Alberta Health Services
The best way to stay healthy on your trip is to plan ahead. Talk with your doctor several months before you travel to another country.
It’s important to allow enough time to get the vaccine doses that you need. For example, if you need the hepatitis A vaccine, you’ll need two doses spaced at least six months apart.
Also ask your doctor if there are medicines or extra safety steps that you should take. Check with your local health unit or travel health clinic for other travel tips.
Get necessary vaccines
- Make sure you are up to date with your routine shots. They can protect you from diseases such as polio, diphtheria, and measles. These diseases are still a problem in some developing countries.
- Get other vaccines you need. Your doctor or a health clinic can tell you which ones you need for your travels. Here are some examples:
- Hepatitis A vaccine, if you travel to developing countries.
- Yellow fever vaccine, if you visit places in South America and Africa where the disease is active.
- Typhoid fever vaccine, if you travel to Central and South America, Africa, or some areas of Asia.
Bring medicines with you
- If you take medicines, bring a supply that will last the length of your trip. Get a letter from your doctor that lists your medical conditions and the medicines you take. Bring prescriptions for refills if you will be gone for a long time. Also bring any medical supplies you may need, such as blood sugar testing supplies or insulin needles.
- If you are going to an area where malaria is a risk, ask your doctor or health clinic for a prescription to help prevent infection. This medicine works best if you take it before, during, and after your trip.
- You may want to bring medicine for traveller’s diarrhea. Over-the-counter medicines include:
- Bismuth subsalicylate (Pepto-Bismol).
- Loperamide (Imodium).
Your doctor may also prescribe an antibiotic to take with you. If so, take it as directed.
This can treat diarrhea if you’re going to an area where modern medical care isn’t readily available.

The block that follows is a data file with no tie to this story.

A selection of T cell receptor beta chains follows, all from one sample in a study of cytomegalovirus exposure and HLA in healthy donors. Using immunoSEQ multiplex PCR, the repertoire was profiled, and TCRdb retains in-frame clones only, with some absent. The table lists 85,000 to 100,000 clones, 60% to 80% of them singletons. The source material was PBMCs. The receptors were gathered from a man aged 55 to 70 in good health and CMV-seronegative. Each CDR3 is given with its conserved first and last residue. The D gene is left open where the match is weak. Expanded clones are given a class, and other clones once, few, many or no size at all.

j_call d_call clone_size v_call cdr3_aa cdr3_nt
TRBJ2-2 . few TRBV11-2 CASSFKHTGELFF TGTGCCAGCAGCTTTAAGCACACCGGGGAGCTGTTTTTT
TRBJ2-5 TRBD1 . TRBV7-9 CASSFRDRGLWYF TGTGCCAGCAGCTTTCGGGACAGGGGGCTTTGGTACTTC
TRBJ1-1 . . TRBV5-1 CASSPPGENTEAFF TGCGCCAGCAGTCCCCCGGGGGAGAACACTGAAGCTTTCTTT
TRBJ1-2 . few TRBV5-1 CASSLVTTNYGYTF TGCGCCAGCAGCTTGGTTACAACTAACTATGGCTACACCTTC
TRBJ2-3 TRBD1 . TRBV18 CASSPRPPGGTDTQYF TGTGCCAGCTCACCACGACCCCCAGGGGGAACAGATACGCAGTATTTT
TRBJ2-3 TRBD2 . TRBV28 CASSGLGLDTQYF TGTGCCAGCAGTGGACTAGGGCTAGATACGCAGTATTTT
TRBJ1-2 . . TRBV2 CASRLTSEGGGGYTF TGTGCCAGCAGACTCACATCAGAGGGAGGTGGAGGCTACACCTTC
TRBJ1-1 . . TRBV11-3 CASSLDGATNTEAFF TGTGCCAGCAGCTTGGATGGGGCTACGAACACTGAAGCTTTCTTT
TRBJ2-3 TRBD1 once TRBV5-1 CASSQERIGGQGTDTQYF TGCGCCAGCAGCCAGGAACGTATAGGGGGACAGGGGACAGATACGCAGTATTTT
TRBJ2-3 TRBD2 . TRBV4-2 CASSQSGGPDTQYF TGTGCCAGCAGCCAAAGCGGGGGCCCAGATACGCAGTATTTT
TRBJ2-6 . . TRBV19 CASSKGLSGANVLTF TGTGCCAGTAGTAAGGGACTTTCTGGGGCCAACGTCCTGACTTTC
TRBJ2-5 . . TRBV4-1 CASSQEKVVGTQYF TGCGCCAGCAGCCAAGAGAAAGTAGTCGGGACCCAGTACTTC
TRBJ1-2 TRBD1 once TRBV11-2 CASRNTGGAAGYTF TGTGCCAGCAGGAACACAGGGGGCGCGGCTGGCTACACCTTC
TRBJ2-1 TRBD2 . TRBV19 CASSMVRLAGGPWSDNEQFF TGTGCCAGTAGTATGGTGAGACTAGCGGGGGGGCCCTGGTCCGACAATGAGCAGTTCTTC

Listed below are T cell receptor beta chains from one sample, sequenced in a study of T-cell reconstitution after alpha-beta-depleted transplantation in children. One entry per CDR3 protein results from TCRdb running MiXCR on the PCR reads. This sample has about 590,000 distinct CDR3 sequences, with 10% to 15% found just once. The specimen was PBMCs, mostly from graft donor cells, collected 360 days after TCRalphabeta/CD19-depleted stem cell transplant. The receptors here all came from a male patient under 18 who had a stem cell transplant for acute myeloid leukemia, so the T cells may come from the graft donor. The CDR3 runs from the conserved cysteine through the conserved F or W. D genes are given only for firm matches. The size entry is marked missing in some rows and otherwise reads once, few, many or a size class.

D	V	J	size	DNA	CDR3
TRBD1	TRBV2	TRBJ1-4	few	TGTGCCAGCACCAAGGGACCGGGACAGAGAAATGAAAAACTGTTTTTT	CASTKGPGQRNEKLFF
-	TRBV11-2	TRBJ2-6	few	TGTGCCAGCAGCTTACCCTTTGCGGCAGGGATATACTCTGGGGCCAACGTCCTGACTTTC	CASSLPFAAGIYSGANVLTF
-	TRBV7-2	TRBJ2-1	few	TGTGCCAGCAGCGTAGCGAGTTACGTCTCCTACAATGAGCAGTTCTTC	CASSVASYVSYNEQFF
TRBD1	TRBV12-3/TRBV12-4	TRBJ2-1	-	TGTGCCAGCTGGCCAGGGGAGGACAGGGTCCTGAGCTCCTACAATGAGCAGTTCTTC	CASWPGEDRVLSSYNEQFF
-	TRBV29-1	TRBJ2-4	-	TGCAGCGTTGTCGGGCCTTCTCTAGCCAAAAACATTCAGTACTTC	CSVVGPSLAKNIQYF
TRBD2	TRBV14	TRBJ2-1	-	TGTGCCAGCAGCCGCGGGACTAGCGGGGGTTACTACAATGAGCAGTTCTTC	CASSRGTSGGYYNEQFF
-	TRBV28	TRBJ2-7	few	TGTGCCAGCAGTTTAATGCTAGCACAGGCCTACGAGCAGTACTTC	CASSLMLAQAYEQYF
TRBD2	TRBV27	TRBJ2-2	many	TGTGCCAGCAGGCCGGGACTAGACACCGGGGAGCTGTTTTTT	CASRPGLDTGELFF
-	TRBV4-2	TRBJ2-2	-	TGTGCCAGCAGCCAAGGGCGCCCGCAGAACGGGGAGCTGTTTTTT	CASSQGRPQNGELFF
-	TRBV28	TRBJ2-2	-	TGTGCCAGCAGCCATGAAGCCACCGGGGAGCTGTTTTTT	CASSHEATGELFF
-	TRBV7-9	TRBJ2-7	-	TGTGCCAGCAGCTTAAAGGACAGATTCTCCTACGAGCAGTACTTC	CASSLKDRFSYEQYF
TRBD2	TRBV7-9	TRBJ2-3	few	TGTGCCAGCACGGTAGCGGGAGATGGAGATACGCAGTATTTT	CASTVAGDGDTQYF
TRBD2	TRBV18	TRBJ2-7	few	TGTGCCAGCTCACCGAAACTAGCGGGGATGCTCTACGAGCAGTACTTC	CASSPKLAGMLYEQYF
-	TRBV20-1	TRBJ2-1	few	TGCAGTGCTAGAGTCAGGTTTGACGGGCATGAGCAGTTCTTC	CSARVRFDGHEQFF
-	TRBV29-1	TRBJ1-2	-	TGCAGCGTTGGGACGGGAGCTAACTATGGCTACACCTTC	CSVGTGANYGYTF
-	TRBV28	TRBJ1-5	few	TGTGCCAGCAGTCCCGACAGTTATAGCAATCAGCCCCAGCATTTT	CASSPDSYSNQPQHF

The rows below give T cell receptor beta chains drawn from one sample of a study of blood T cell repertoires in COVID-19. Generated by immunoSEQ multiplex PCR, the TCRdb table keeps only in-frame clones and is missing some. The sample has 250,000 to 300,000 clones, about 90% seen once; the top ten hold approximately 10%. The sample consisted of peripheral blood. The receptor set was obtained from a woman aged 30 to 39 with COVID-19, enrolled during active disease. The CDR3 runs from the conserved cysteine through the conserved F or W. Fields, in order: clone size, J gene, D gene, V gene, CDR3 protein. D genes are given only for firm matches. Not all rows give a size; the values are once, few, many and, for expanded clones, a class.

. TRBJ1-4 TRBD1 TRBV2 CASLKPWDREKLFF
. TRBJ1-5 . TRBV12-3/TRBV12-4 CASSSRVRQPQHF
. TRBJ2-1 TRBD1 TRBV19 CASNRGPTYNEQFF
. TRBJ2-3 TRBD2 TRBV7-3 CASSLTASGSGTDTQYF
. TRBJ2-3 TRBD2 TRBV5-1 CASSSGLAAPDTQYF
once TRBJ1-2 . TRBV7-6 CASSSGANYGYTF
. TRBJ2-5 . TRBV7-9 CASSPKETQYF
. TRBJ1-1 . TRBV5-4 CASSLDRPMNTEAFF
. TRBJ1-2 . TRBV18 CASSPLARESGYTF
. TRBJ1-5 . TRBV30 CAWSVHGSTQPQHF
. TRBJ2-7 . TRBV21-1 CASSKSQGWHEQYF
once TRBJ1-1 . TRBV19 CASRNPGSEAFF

Make safer choices as you travel
- Practice safer sex. Using condoms can prevent sexually transmitted infections.
- In areas where mosquito-borne illnesses are found, use DEET insect repellent. Wear long pants and long-sleeved shirts. Use mosquito netting to protect yourself from bites while you sleep.
- Many developing countries don’t have safe tap water. Only have drinks made with boiled water, such as tea and coffee. Canned or bottled carbonated drinks, such as soda, beer, wine, or water, are usually safe. Don’t use ice if you don’t know what kind of water was used to make it. And don’t use tap water to brush your teeth.
- Be aware that you could be injured in cars, boats, or public transportation. Driving can be dangerous due to bad roads, poor driver training, and crowded roadways. Always wear your seat belt if available.
- Air pollution in some large cities can be a problem if you have asthma or other breathing problems. Avoid those cities when air quality is poor. Or stay indoors as much as possible.
- Be careful around dogs and other animals. Dogs in developing countries are often not tame and may bite. Rabies is more common in tropical and subtropical regions.
- If you’re going to a place that’s much higher above sea level than you’re used to, ask your doctor how to avoid altitude sickness. The doctor may also prescribe medicine to help treat it